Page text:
For the guys: Ladies please tell your dates or partners. There's only one guy in a penguin suit here today, and it's not him (unless, of course, the ceremony is a  black-tie affair, in which case your date, the  groom, and every other male in attendance is bowtied out).
However, just as it's in bad taste to upstage the bride, he shouldn't go out of his way to one-up the groom.
Ladies, please advice your male friends or companions to stay away from the Vaseline suits. They don’t just look cheap they are cheap. There are proper ones but not as shiny and creasy as the ones we see around. Rather advice them to save over a couple of months and get a proper suit or get one tailor-made with a proper fabric. That should cost between R1 200- R4 000.

5. A Tiara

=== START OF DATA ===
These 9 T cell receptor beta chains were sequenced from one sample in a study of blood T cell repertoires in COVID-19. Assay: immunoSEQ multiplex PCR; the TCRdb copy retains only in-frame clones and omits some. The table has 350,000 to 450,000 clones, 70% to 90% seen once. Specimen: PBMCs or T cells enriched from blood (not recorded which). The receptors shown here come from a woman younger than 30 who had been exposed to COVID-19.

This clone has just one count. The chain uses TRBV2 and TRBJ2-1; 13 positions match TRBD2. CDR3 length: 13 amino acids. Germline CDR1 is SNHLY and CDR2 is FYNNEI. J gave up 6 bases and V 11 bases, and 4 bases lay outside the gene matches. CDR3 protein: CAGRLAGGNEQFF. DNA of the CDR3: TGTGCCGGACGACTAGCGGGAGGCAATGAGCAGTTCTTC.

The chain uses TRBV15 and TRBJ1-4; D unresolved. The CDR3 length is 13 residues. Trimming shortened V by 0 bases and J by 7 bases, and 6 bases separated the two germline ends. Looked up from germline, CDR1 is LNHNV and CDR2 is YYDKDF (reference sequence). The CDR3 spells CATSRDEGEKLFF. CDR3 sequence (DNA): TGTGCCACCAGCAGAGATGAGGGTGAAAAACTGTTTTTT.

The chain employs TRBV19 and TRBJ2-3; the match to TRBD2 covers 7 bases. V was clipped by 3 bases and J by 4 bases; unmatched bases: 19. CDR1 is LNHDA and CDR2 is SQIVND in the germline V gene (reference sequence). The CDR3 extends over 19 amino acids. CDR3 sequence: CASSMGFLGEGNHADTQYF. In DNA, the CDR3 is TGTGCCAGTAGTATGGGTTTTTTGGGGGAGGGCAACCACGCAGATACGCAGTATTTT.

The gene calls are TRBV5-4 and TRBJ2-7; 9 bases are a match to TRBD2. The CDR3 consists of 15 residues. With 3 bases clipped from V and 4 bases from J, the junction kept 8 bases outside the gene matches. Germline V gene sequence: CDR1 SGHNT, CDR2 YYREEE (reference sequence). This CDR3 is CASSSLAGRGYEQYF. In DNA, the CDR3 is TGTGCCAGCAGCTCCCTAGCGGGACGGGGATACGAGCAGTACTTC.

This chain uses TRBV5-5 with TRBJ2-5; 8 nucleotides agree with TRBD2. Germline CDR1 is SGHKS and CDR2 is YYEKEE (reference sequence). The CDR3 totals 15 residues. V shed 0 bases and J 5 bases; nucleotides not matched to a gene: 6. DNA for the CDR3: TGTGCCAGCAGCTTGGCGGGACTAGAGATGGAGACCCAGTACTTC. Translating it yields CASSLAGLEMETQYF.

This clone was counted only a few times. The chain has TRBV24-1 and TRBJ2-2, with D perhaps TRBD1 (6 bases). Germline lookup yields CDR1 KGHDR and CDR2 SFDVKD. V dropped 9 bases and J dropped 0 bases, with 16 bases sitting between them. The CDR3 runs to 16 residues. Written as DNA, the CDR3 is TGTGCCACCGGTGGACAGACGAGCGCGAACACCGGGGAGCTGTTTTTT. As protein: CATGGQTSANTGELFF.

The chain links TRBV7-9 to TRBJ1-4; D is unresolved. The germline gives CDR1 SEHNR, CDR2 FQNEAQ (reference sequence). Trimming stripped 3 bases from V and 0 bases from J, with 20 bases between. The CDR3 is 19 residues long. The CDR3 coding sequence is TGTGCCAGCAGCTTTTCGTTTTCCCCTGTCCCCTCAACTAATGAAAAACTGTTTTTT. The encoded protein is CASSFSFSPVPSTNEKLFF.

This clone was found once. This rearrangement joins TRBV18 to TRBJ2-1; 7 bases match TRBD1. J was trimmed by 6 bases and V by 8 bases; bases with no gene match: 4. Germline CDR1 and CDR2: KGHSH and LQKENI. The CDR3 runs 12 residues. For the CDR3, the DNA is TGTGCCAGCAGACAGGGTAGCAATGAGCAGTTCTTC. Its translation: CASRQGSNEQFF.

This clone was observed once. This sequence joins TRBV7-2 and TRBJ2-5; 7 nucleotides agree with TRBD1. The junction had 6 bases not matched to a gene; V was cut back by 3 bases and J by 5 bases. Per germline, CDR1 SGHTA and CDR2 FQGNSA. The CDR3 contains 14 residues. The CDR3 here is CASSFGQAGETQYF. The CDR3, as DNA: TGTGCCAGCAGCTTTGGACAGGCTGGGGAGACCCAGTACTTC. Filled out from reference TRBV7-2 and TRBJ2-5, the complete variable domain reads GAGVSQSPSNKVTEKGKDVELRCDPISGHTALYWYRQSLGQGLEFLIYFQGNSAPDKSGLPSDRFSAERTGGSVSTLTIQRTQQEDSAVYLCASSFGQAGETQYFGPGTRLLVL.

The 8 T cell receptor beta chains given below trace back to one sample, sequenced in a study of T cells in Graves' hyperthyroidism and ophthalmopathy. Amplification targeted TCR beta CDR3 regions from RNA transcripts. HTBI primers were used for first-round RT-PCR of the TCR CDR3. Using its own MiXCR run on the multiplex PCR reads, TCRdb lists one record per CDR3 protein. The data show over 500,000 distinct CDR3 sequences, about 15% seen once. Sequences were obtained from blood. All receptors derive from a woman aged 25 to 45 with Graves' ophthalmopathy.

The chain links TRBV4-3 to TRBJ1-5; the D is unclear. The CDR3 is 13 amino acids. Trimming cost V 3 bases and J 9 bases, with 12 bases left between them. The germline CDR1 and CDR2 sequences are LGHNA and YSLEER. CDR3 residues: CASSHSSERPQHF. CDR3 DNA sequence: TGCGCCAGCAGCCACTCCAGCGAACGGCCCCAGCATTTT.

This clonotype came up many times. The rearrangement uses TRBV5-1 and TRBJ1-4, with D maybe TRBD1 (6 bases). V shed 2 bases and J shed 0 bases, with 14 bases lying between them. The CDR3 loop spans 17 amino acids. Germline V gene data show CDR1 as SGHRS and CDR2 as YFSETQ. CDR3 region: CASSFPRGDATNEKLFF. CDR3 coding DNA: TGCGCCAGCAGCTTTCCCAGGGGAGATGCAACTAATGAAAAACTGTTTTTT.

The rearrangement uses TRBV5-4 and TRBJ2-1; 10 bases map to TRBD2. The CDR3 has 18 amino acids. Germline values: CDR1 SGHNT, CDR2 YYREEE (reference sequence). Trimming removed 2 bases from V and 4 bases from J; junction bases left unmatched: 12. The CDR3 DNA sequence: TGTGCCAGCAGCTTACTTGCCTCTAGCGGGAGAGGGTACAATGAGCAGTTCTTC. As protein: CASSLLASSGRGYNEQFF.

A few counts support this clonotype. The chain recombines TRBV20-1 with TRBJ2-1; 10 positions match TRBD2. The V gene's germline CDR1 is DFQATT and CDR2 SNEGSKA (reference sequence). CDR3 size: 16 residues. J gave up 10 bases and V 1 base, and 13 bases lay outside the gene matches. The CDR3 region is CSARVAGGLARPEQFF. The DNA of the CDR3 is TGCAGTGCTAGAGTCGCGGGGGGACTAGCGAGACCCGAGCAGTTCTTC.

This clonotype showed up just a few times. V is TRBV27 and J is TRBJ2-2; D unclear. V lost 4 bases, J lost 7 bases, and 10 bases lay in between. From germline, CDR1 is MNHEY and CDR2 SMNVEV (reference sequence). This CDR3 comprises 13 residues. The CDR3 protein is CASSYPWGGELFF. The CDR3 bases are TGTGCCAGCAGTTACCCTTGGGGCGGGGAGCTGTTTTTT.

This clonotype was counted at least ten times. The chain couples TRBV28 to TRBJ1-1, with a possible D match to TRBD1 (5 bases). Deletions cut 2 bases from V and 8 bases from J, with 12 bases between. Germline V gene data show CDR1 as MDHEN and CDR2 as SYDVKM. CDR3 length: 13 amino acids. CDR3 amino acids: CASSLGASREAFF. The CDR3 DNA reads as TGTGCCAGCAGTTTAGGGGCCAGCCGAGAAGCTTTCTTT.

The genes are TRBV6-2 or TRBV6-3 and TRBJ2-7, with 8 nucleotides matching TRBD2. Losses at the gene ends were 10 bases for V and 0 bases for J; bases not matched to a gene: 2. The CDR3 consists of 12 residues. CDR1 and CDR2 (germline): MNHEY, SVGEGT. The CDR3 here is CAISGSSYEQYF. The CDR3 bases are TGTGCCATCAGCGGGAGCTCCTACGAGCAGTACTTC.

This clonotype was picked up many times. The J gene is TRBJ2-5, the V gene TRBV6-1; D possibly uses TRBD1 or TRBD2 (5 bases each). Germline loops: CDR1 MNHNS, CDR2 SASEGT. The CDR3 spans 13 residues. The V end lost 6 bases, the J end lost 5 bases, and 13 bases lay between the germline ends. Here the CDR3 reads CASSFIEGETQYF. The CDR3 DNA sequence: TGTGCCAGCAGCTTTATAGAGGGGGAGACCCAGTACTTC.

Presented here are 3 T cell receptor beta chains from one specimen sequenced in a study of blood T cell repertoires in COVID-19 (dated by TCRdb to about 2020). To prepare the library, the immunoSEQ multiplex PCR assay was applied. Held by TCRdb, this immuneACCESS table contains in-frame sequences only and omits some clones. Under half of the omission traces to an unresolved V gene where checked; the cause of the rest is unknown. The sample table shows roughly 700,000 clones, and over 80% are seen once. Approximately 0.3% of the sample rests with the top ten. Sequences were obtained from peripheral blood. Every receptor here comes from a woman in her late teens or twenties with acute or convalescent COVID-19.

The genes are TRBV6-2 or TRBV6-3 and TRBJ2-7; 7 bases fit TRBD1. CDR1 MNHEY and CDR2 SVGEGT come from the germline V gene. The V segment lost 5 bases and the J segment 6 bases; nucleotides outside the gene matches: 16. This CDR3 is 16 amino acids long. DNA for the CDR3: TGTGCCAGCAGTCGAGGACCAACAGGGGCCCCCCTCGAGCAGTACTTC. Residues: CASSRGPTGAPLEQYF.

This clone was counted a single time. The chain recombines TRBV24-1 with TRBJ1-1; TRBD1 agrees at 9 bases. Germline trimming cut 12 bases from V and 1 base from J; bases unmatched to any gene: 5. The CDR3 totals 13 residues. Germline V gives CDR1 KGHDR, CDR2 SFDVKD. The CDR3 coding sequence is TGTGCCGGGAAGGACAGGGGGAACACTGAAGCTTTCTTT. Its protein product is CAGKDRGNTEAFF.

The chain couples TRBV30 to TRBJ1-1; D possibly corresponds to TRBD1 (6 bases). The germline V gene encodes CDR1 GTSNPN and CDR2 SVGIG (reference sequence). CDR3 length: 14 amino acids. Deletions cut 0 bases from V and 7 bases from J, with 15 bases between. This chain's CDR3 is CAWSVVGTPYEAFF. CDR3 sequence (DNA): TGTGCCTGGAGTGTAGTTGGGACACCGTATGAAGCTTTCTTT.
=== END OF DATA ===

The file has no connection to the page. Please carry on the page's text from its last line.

You are probably thinking “What a tiara? Who wears a tiara to a wedding?”
Well there are those who’ve done it and someone might do it as well. You'd be surprised by what attention-seeking guests have tried to pull off.
Do not, under any circumstances, wear a tiara to any wedding other than your own. Not only is it disrespectful to the bride, it'll just make you look desperate and ridiculous.
This rule, of course, extends to crowns, ornamental headbands or anything else that could be mistaken for a tiara or any other headpiece the bride may choose to wear.

4. Prom Dress/ Matric Ball Dress

Prom is like a pre-wedding for teenage girls. Also like weddings, it's not out of the ordinary for a well-to-do young lady to spend R1 000 or more on a dress she'll wear only once.